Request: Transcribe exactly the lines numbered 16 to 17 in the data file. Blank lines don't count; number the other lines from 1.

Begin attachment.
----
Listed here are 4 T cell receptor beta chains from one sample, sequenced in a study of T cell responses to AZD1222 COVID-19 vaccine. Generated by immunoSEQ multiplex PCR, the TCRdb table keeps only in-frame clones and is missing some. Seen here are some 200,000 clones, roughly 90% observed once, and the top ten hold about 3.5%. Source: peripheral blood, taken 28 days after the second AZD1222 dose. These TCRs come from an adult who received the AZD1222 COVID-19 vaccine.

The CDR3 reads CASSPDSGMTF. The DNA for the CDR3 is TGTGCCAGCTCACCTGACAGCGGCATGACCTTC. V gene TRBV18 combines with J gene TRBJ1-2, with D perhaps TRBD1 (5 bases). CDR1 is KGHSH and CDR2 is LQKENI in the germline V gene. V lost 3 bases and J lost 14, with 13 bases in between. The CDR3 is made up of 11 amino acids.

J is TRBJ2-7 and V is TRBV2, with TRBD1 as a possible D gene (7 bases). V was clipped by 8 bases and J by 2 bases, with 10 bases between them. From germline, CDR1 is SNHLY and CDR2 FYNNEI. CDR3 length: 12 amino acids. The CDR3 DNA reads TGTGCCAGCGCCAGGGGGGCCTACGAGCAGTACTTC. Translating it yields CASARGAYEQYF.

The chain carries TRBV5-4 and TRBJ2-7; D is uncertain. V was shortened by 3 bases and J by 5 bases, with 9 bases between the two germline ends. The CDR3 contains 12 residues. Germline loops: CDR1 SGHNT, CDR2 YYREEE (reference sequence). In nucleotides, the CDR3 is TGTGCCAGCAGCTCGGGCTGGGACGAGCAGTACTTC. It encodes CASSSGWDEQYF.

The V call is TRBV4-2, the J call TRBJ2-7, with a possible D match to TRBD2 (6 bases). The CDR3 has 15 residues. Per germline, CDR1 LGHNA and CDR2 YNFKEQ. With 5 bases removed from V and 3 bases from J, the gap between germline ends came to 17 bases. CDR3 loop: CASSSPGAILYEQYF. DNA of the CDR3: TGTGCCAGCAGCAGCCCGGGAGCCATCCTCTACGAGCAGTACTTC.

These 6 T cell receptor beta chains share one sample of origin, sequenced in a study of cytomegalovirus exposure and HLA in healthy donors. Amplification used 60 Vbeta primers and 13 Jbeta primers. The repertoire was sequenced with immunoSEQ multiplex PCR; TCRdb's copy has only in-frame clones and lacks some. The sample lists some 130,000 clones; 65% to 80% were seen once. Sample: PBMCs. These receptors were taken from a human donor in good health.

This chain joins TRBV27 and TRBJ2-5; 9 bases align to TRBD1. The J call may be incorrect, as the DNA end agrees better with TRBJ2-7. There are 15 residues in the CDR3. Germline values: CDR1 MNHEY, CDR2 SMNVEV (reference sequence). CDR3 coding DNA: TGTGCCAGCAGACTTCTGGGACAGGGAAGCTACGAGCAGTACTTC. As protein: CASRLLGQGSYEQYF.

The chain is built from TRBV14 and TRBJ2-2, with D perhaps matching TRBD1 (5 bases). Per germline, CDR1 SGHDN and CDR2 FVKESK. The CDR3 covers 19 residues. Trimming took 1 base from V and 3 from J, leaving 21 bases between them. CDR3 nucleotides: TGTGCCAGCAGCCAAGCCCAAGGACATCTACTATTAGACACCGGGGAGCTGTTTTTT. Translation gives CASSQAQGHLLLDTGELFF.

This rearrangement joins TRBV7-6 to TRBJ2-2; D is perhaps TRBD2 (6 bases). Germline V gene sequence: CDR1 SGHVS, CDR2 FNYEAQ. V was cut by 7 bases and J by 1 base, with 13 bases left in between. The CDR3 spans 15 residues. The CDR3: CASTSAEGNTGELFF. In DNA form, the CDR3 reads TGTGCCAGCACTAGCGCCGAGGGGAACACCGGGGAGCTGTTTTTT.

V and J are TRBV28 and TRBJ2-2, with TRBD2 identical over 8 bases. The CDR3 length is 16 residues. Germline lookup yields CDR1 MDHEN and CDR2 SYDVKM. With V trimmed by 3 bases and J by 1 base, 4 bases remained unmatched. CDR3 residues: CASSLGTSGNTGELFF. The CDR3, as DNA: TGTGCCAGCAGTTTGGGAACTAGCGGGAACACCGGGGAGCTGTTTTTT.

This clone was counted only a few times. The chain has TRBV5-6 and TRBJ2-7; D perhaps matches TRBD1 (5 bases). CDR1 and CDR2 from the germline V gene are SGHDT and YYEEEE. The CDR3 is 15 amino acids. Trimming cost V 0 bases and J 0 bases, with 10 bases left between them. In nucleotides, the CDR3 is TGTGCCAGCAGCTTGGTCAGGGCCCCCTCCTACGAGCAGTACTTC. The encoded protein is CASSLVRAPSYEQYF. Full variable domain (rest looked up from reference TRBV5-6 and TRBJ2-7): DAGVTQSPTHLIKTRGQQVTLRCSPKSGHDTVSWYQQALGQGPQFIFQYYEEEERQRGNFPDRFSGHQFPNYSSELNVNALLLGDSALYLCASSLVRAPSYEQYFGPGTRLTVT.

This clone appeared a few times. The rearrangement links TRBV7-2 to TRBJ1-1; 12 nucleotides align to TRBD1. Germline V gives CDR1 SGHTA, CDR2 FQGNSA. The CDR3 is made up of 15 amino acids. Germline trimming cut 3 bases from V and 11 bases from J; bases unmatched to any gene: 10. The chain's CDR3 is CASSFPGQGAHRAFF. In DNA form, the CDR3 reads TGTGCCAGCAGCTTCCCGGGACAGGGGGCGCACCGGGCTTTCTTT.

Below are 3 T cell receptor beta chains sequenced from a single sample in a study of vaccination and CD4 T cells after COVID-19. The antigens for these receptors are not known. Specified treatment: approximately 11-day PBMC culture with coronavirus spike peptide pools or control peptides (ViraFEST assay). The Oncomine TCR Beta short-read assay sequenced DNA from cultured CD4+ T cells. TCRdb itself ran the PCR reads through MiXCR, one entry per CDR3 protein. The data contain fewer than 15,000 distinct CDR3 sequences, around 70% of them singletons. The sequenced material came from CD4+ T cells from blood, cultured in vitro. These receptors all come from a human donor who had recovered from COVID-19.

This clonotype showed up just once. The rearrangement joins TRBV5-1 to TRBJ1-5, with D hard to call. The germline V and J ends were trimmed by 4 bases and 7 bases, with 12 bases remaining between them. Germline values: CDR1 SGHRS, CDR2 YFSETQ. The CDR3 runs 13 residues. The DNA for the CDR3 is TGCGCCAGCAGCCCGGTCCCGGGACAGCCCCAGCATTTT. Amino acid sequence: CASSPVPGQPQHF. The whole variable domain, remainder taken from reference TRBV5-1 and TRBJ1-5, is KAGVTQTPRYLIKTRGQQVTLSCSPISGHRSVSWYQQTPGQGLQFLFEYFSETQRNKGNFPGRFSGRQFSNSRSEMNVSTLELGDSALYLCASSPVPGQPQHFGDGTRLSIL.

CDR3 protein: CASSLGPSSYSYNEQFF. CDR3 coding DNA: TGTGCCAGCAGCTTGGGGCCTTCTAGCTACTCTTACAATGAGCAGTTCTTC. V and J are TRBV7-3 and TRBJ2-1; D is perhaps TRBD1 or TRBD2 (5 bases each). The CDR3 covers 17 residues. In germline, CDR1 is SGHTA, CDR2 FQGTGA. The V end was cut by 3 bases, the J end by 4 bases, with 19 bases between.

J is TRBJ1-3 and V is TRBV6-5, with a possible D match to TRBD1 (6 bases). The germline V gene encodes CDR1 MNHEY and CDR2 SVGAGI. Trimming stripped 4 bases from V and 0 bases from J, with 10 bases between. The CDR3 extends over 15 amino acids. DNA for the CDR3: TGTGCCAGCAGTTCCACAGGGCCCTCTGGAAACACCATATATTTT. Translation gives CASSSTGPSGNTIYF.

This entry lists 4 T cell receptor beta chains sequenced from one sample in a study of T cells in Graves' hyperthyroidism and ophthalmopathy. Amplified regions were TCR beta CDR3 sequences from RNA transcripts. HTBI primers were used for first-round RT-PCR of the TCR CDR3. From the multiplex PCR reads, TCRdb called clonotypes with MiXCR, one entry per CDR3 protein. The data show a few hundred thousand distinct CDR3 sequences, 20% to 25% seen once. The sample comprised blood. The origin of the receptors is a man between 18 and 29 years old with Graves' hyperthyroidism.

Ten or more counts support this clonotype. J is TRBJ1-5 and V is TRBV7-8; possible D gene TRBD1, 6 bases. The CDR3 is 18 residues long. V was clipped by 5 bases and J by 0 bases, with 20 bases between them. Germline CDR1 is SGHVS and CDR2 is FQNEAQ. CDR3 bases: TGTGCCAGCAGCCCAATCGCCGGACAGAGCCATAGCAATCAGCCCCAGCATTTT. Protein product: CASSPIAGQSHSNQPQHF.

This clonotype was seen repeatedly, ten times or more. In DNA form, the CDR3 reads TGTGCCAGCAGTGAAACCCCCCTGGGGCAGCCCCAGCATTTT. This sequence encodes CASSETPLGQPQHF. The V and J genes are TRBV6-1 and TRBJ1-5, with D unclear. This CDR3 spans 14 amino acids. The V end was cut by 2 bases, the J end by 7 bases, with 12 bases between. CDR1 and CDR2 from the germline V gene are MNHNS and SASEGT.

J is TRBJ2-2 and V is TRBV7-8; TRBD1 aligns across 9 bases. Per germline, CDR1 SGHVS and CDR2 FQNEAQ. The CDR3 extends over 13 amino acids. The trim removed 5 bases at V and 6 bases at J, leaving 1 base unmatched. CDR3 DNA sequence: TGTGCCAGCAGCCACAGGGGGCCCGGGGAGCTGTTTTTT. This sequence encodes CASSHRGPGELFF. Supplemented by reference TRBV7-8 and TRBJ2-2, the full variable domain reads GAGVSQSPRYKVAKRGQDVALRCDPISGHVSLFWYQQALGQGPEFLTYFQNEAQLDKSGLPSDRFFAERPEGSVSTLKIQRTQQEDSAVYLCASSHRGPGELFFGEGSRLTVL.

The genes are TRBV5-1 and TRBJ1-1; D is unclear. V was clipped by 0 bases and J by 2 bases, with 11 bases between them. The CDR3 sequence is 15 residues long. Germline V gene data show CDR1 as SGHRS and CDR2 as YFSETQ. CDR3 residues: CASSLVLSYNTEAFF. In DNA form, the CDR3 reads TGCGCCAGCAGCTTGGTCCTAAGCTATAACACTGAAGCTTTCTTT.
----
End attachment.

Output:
J is TRBJ1-3 and V is TRBV6-5, with a possible D match to TRBD1 (6 bases). The germline V gene encodes CDR1 MNHEY and CDR2 SVGAGI. Trimming stripped 4 bases from V and 0 bases from J, with 10 bases between. The CDR3 extends over 15 amino acids. DNA for the CDR3: TGTGCCAGCAGTTCCACAGGGCCCTCTGGAAACACCATATATTTT. Translation gives CASSSTGPSGNTIYF.

This entry lists 4 T cell receptor beta chains sequenced from one sample in a study of T cells in Graves' hyperthyroidism and ophthalmopathy. Amplified regions were TCR beta CDR3 sequences from RNA transcripts. HTBI primers were used for first-round RT-PCR of the TCR CDR3. From the multiplex PCR reads, TCRdb called clonotypes with MiXCR, one entry per CDR3 protein. The data show a few hundred thousand distinct CDR3 sequences, 20% to 25% seen once. The sample comprised blood. The origin of the receptors is a man between 18 and 29 years old with Graves' hyperthyroidism.